MakerBot Learning Tips: Exporting Files from MakerBot Desktop
| by Stan Spring
You’re almost there. You’ve imported your print file, you’ve laid it out, and you’ve tweaked your print settings. All you need to do now is export and print. In this short MakerBot Learning Tips video and post, we’ll go over best practices for exporting your file from MakerBot Desktop.
Your first step should always be to Preview your file. There, you can check to see your estimated print time and material used. To note, each notch on a large spool of MakerBot PLA Filament is half a pound of filament. Let these guide you as to whether you have enough filament for a print.
In Preview, you can also double-check to ensure that your design will print properly. Use the slider on the left to examine the first couple of layers of your 3D print. The foundation of your print should look consistent and uniform; if it looks off, then you might have an issue once you start printing.
A common issue is the print is not flat or touching the build plate. If there are areas of the model that seem broken, you can upload your file in the Make Printable App from Thingiverse’s apps. If your design file wasn’t originally on Thingiverse, you will need to upload your file on Make Printable’s website or use another program like Netfabb or Meshmixer.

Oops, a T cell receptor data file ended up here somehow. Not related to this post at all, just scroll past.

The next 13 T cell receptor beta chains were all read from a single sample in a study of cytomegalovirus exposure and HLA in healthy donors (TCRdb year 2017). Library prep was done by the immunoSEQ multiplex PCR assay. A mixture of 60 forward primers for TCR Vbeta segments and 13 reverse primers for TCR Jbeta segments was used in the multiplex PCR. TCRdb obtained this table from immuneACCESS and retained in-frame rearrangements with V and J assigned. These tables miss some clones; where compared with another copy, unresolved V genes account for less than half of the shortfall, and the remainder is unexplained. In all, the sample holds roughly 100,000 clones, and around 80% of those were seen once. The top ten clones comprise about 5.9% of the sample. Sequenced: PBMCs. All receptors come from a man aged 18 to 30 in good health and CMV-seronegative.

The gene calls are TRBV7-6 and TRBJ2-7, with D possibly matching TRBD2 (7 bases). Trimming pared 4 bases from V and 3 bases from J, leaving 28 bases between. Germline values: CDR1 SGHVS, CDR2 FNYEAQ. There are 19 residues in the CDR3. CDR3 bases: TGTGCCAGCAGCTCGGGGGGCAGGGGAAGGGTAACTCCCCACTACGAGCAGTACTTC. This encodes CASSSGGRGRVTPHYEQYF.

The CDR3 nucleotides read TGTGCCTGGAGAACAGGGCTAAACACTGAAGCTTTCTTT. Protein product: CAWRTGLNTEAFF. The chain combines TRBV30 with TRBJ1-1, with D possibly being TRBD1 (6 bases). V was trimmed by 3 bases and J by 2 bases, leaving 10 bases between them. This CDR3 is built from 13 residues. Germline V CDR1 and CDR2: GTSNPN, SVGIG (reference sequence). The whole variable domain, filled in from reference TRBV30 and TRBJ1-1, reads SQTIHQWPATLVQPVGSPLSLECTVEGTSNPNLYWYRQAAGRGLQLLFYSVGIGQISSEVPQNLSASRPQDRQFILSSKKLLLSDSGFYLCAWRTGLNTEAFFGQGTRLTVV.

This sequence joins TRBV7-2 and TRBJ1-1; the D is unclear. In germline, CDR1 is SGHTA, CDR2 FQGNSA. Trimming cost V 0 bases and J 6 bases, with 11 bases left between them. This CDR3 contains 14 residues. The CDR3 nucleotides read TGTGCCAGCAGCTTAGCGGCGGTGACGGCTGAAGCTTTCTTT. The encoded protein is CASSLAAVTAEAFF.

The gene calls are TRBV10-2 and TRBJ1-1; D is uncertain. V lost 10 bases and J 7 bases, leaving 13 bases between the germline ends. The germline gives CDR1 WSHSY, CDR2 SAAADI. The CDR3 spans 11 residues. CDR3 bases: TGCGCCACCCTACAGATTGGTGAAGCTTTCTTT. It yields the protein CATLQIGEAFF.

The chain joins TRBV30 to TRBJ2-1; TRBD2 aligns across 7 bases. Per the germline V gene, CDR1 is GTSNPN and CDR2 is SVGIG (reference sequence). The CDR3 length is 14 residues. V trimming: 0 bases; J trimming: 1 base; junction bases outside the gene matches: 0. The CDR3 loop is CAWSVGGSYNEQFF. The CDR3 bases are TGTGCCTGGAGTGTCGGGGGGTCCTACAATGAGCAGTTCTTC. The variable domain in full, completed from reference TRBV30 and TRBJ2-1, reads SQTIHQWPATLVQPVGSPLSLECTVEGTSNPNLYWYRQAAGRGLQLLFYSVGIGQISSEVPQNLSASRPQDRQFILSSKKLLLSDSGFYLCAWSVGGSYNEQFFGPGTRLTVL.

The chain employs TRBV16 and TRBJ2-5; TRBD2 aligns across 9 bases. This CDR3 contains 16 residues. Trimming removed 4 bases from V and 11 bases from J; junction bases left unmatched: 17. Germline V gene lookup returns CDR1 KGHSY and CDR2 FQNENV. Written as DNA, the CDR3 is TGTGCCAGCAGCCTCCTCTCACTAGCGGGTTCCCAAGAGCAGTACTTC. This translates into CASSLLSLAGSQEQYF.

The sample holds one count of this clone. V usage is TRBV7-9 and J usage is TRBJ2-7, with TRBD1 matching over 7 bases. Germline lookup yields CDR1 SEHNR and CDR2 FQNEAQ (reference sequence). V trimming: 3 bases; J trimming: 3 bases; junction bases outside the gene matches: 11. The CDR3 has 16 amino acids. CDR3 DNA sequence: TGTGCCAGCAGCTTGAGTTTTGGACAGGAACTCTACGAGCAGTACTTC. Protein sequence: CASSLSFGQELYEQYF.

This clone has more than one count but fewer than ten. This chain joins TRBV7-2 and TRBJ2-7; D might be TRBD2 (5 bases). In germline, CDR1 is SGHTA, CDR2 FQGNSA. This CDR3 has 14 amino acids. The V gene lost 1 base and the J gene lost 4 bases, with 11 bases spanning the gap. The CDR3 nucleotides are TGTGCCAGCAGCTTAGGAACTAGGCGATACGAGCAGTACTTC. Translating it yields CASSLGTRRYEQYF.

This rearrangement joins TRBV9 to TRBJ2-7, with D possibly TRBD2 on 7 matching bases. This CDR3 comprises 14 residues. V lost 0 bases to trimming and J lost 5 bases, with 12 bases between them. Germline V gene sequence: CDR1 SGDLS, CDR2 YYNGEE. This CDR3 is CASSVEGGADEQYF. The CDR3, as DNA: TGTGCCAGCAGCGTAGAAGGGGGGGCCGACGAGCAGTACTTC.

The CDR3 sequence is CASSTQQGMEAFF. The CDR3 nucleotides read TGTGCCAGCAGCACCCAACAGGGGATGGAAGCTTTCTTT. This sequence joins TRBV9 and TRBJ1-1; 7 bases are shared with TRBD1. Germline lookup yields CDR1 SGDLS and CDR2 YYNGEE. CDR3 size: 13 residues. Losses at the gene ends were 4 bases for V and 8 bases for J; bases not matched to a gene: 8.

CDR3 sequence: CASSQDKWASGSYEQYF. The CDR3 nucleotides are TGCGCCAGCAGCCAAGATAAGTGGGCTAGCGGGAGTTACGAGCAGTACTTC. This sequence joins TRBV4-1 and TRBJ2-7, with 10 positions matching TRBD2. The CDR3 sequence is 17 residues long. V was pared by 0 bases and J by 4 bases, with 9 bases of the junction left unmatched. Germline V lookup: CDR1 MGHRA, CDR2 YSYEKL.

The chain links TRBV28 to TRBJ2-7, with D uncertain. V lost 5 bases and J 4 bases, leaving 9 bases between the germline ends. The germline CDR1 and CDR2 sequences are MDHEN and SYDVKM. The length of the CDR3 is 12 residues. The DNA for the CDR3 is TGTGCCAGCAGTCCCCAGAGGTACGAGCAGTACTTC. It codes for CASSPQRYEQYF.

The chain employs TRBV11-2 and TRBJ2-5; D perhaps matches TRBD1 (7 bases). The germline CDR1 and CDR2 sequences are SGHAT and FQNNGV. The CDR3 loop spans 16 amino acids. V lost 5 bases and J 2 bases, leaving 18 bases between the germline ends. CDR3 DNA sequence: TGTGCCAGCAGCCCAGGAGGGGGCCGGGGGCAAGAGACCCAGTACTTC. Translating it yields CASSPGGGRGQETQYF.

Export and Print
There are two ways that you can export your file. You can click Print if you’re directly connected to a MakerBot 5th Generation Replicator 3D Printer or click export. Exporting allows you to save your file to a USB drive or to an SD card for printing later. With USB, you can print on our latest 3D printers and with an SD card, you can print on older models.
And You’re Off!
During the beginning of your print, check to ensure that your raft and the first few layers are printing properly. If you aren’t near your printer, you can check from MakerBot Desktop via the Monitor panel. You can also check from the MakerBot Mobile App. Just make sure your MakerBot 3D Printer is connected to an Internet network via Ethernet or Wi-Fi.
To further understand your MakerBot 3D Printer, check out our collection of test prints, and for more prints and projects, go to MakerBot Learning on Thingiverse.